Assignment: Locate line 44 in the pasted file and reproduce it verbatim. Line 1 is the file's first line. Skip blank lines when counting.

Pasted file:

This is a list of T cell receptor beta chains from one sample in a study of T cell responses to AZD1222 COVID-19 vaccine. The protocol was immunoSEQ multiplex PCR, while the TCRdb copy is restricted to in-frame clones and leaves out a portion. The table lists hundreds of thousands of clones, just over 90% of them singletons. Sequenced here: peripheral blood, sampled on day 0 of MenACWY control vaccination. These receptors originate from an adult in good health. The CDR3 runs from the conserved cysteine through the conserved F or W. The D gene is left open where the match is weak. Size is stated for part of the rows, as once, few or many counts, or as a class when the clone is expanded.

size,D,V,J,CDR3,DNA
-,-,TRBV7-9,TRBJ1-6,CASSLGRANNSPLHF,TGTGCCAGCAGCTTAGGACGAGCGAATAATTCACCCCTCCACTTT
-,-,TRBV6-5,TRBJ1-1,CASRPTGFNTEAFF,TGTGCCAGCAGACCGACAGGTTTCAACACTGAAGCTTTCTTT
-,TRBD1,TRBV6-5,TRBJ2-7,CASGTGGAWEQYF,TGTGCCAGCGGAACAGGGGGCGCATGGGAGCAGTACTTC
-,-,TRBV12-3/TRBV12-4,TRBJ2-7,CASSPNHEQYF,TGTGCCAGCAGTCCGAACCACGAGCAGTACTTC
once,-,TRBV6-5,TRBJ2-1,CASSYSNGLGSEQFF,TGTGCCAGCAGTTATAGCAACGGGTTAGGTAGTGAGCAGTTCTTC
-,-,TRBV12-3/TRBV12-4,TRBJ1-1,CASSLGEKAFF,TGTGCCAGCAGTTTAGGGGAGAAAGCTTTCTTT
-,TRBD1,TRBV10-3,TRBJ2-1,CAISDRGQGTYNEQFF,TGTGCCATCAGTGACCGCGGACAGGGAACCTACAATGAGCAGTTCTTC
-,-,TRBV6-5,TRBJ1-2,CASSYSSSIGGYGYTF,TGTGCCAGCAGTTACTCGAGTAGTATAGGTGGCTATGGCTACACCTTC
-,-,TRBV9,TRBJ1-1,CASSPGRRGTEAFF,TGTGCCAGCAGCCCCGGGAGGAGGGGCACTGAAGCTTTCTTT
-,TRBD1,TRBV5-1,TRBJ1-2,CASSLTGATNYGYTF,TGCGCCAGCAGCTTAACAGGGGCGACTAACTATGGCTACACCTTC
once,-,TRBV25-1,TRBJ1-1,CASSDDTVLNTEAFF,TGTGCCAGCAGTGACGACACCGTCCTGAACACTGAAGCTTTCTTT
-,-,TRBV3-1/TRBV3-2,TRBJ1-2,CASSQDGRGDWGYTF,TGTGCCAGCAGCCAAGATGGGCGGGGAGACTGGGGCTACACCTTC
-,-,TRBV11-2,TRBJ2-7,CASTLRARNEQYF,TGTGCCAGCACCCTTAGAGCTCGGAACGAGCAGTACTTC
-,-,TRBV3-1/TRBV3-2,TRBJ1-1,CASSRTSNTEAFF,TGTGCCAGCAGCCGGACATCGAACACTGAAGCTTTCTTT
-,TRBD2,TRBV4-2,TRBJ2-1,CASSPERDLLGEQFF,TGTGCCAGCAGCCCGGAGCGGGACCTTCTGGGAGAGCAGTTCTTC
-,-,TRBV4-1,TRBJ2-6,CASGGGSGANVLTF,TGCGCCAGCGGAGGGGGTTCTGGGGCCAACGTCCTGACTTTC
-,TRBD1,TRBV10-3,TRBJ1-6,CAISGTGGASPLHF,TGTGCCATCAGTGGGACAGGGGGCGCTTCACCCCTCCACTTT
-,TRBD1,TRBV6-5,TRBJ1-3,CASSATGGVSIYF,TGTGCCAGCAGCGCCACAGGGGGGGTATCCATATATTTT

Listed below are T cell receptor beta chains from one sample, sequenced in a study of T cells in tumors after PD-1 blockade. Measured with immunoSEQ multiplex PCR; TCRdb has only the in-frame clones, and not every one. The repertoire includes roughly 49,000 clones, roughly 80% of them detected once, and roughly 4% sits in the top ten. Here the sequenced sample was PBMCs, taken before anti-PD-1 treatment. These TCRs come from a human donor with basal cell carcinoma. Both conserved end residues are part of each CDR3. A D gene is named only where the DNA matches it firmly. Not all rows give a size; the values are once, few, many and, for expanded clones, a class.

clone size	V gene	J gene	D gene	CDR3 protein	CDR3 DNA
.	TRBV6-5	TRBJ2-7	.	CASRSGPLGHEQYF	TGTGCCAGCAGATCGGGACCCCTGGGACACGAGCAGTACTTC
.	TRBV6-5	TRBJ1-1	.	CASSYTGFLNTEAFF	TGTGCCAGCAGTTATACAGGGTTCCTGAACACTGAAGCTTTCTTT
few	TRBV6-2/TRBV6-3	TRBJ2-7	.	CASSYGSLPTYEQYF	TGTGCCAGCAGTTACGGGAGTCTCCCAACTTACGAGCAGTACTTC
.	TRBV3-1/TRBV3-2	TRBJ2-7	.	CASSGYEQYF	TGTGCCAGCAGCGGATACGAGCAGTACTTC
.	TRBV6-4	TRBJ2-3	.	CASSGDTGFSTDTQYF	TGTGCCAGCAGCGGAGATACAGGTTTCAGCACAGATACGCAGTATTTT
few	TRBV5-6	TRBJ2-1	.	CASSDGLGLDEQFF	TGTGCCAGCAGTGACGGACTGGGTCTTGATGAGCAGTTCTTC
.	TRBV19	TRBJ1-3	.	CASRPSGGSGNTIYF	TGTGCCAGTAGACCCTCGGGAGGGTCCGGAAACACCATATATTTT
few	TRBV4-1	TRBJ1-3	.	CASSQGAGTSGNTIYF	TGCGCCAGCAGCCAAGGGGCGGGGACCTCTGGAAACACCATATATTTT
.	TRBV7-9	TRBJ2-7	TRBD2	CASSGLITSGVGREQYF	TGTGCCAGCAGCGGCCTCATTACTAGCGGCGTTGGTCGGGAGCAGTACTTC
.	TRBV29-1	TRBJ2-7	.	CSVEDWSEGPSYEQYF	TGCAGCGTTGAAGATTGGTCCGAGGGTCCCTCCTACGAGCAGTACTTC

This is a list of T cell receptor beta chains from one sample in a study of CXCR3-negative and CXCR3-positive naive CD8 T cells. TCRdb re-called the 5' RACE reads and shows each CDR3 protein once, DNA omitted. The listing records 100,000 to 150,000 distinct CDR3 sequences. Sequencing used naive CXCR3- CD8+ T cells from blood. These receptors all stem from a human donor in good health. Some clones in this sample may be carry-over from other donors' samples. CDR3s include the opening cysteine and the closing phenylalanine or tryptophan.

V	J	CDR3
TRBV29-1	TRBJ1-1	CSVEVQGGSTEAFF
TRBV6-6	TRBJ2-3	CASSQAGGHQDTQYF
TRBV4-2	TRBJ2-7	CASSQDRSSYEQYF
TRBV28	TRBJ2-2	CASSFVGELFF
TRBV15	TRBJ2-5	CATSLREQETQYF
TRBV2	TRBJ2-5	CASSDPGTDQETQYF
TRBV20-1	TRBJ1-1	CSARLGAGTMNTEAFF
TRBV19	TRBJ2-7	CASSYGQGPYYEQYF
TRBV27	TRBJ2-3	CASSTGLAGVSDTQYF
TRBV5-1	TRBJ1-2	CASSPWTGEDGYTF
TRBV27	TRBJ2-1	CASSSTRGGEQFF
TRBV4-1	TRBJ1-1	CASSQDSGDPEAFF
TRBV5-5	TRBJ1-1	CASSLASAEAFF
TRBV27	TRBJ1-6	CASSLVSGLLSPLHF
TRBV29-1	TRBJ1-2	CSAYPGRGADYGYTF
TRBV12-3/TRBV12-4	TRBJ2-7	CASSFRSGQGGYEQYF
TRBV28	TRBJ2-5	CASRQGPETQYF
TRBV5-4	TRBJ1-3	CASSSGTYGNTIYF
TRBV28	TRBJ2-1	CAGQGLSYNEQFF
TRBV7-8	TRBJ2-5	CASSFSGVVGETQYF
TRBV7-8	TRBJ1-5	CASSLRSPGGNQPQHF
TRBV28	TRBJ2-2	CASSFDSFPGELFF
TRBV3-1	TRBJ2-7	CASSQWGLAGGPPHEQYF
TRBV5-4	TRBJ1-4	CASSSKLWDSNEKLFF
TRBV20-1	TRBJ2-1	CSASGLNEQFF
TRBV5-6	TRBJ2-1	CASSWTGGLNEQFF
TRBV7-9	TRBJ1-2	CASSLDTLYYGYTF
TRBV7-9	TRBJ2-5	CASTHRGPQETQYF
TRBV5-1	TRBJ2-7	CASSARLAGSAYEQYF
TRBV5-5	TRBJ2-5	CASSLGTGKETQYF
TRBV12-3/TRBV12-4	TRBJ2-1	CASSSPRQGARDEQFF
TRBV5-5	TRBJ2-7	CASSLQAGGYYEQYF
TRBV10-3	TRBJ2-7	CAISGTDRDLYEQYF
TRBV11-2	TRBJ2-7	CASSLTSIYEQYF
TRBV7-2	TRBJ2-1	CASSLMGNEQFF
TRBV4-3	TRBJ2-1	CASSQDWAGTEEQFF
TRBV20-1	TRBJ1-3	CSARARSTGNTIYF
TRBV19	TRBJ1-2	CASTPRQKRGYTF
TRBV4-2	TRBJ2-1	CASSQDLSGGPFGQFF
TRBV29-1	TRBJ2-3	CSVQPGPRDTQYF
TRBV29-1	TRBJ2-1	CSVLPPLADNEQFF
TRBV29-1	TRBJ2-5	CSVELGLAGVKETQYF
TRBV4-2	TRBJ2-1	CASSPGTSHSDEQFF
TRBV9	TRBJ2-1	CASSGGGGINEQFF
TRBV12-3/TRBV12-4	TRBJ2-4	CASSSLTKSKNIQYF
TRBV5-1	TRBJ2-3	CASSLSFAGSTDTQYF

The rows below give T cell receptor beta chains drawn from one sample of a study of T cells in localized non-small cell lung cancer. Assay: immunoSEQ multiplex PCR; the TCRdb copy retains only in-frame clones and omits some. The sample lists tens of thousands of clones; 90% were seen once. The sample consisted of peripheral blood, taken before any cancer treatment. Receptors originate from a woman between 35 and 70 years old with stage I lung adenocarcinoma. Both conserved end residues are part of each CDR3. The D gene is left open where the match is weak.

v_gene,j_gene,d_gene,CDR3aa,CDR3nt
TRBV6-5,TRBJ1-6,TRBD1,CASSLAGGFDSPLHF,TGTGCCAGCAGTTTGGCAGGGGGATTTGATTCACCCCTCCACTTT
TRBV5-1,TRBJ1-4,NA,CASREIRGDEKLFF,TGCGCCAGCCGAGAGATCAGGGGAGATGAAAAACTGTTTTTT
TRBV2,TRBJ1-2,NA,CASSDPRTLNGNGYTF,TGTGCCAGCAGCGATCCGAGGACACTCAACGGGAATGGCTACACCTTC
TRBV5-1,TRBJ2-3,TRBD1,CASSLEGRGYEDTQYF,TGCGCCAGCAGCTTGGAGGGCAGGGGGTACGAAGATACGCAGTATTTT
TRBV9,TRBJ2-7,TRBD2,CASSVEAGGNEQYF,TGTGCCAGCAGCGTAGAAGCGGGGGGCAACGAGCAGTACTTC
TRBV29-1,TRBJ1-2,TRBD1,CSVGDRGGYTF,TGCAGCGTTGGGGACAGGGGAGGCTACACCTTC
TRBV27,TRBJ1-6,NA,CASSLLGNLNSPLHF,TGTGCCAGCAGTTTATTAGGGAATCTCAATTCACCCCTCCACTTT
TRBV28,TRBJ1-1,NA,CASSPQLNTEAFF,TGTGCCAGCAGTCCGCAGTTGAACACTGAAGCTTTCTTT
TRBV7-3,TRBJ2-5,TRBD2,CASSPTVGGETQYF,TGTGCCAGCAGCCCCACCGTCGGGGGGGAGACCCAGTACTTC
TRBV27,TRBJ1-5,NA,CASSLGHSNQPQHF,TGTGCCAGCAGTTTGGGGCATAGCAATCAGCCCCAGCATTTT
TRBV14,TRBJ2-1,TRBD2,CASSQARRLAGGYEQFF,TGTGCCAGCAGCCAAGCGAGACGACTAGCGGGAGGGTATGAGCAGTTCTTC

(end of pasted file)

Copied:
TRBV5-1	TRBJ1-2	CASSPWTGEDGYTF